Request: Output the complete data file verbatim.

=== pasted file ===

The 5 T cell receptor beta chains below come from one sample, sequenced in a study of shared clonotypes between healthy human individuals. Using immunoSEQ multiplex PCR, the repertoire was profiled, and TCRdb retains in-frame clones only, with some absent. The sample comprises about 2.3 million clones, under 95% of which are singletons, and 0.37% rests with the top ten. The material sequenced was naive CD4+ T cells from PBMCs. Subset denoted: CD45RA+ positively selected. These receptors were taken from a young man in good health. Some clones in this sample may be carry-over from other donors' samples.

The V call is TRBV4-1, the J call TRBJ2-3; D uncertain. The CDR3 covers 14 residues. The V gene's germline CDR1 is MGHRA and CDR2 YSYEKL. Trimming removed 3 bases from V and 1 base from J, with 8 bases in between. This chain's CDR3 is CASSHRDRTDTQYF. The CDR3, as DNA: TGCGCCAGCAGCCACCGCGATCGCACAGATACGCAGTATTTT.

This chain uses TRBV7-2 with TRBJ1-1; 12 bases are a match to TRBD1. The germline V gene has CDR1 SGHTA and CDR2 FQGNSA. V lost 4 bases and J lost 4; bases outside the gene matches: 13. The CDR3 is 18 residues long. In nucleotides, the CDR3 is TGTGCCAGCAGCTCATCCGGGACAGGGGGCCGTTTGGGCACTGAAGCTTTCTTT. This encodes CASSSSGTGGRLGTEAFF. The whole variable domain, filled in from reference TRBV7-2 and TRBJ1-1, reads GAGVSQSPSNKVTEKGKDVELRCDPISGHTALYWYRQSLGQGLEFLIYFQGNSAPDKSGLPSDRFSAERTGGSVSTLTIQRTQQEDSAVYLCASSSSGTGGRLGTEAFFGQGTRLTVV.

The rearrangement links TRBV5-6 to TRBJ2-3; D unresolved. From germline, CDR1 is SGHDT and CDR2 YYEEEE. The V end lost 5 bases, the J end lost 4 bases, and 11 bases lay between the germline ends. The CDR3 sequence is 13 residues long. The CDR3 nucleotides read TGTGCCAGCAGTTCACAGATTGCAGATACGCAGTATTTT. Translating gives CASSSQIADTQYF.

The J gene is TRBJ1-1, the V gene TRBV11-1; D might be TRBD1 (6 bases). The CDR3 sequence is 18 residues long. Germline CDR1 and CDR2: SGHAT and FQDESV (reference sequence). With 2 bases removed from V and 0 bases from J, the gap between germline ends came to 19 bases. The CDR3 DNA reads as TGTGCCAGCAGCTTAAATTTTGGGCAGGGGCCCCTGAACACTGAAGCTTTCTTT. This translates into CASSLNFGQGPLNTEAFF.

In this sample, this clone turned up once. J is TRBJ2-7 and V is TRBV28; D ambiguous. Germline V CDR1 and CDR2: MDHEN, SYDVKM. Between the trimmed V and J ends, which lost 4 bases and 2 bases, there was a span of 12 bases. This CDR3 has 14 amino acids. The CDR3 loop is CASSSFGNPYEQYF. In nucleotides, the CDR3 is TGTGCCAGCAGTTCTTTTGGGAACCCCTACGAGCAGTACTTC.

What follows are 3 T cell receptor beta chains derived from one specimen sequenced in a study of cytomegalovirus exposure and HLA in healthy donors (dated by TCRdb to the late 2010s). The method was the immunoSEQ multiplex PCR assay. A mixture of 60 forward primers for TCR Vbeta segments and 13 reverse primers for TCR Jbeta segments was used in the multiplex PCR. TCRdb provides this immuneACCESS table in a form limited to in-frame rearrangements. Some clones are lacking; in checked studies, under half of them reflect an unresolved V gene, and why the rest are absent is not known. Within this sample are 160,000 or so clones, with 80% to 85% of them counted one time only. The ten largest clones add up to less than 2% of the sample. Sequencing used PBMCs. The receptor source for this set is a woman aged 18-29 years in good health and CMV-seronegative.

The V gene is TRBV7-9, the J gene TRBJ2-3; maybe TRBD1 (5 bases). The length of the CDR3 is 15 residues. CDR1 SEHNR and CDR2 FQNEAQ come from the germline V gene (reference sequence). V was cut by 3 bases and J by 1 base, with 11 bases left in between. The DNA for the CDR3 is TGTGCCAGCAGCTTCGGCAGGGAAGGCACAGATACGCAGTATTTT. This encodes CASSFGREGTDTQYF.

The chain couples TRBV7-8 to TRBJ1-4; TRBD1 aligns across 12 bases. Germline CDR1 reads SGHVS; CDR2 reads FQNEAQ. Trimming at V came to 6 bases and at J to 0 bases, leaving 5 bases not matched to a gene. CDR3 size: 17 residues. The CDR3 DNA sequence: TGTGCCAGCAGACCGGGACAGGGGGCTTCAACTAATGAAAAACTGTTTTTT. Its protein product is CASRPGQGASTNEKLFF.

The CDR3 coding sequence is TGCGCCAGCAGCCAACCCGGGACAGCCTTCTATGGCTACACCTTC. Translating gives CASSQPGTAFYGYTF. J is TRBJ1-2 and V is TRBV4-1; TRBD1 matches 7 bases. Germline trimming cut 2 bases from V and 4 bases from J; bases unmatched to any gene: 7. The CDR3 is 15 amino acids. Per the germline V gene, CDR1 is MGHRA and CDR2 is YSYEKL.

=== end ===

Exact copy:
The 5 T cell receptor beta chains below come from one sample, sequenced in a study of shared clonotypes between healthy human individuals. Using immunoSEQ multiplex PCR, the repertoire was profiled, and TCRdb retains in-frame clones only, with some absent. The sample comprises about 2.3 million clones, under 95% of which are singletons, and 0.37% rests with the top ten. The material sequenced was naive CD4+ T cells from PBMCs. Subset denoted: CD45RA+ positively selected. These receptors were taken from a young man in good health. Some clones in this sample may be carry-over from other donors' samples.

The V call is TRBV4-1, the J call TRBJ2-3; D uncertain. The CDR3 covers 14 residues. The V gene's germline CDR1 is MGHRA and CDR2 YSYEKL. Trimming removed 3 bases from V and 1 base from J, with 8 bases in between. This chain's CDR3 is CASSHRDRTDTQYF. The CDR3, as DNA: TGCGCCAGCAGCCACCGCGATCGCACAGATACGCAGTATTTT.

This chain uses TRBV7-2 with TRBJ1-1; 12 bases are a match to TRBD1. The germline V gene has CDR1 SGHTA and CDR2 FQGNSA. V lost 4 bases and J lost 4; bases outside the gene matches: 13. The CDR3 is 18 residues long. In nucleotides, the CDR3 is TGTGCCAGCAGCTCATCCGGGACAGGGGGCCGTTTGGGCACTGAAGCTTTCTTT. This encodes CASSSSGTGGRLGTEAFF. The whole variable domain, filled in from reference TRBV7-2 and TRBJ1-1, reads GAGVSQSPSNKVTEKGKDVELRCDPISGHTALYWYRQSLGQGLEFLIYFQGNSAPDKSGLPSDRFSAERTGGSVSTLTIQRTQQEDSAVYLCASSSSGTGGRLGTEAFFGQGTRLTVV.

The rearrangement links TRBV5-6 to TRBJ2-3; D unresolved. From germline, CDR1 is SGHDT and CDR2 YYEEEE. The V end lost 5 bases, the J end lost 4 bases, and 11 bases lay between the germline ends. The CDR3 sequence is 13 residues long. The CDR3 nucleotides read TGTGCCAGCAGTTCACAGATTGCAGATACGCAGTATTTT. Translating gives CASSSQIADTQYF.

The J gene is TRBJ1-1, the V gene TRBV11-1; D might be TRBD1 (6 bases). The CDR3 sequence is 18 residues long. Germline CDR1 and CDR2: SGHAT and FQDESV (reference sequence). With 2 bases removed from V and 0 bases from J, the gap between germline ends came to 19 bases. The CDR3 DNA reads as TGTGCCAGCAGCTTAAATTTTGGGCAGGGGCCCCTGAACACTGAAGCTTTCTTT. This translates into CASSLNFGQGPLNTEAFF.

In this sample, this clone turned up once. J is TRBJ2-7 and V is TRBV28; D ambiguous. Germline V CDR1 and CDR2: MDHEN, SYDVKM. Between the trimmed V and J ends, which lost 4 bases and 2 bases, there was a span of 12 bases. This CDR3 has 14 amino acids. The CDR3 loop is CASSSFGNPYEQYF. In nucleotides, the CDR3 is TGTGCCAGCAGTTCTTTTGGGAACCCCTACGAGCAGTACTTC.

What follows are 3 T cell receptor beta chains derived from one specimen sequenced in a study of cytomegalovirus exposure and HLA in healthy donors (dated by TCRdb to the late 2010s). The method was the immunoSEQ multiplex PCR assay. A mixture of 60 forward primers for TCR Vbeta segments and 13 reverse primers for TCR Jbeta segments was used in the multiplex PCR. TCRdb provides this immuneACCESS table in a form limited to in-frame rearrangements. Some clones are lacking; in checked studies, under half of them reflect an unresolved V gene, and why the rest are absent is not known. Within this sample are 160,000 or so clones, with 80% to 85% of them counted one time only. The ten largest clones add up to less than 2% of the sample. Sequencing used PBMCs. The receptor source for this set is a woman aged 18-29 years in good health and CMV-seronegative.

The V gene is TRBV7-9, the J gene TRBJ2-3; maybe TRBD1 (5 bases). The length of the CDR3 is 15 residues. CDR1 SEHNR and CDR2 FQNEAQ come from the germline V gene (reference sequence). V was cut by 3 bases and J by 1 base, with 11 bases left in between. The DNA for the CDR3 is TGTGCCAGCAGCTTCGGCAGGGAAGGCACAGATACGCAGTATTTT. This encodes CASSFGREGTDTQYF.

The chain couples TRBV7-8 to TRBJ1-4; TRBD1 aligns across 12 bases. Germline CDR1 reads SGHVS; CDR2 reads FQNEAQ. Trimming at V came to 6 bases and at J to 0 bases, leaving 5 bases not matched to a gene. CDR3 size: 17 residues. The CDR3 DNA sequence: TGTGCCAGCAGACCGGGACAGGGGGCTTCAACTAATGAAAAACTGTTTTTT. Its protein product is CASRPGQGASTNEKLFF.

The CDR3 coding sequence is TGCGCCAGCAGCCAACCCGGGACAGCCTTCTATGGCTACACCTTC. Translating gives CASSQPGTAFYGYTF. J is TRBJ1-2 and V is TRBV4-1; TRBD1 matches 7 bases. Germline trimming cut 2 bases from V and 4 bases from J; bases unmatched to any gene: 7. The CDR3 is 15 amino acids. Per the germline V gene, CDR1 is MGHRA and CDR2 is YSYEKL.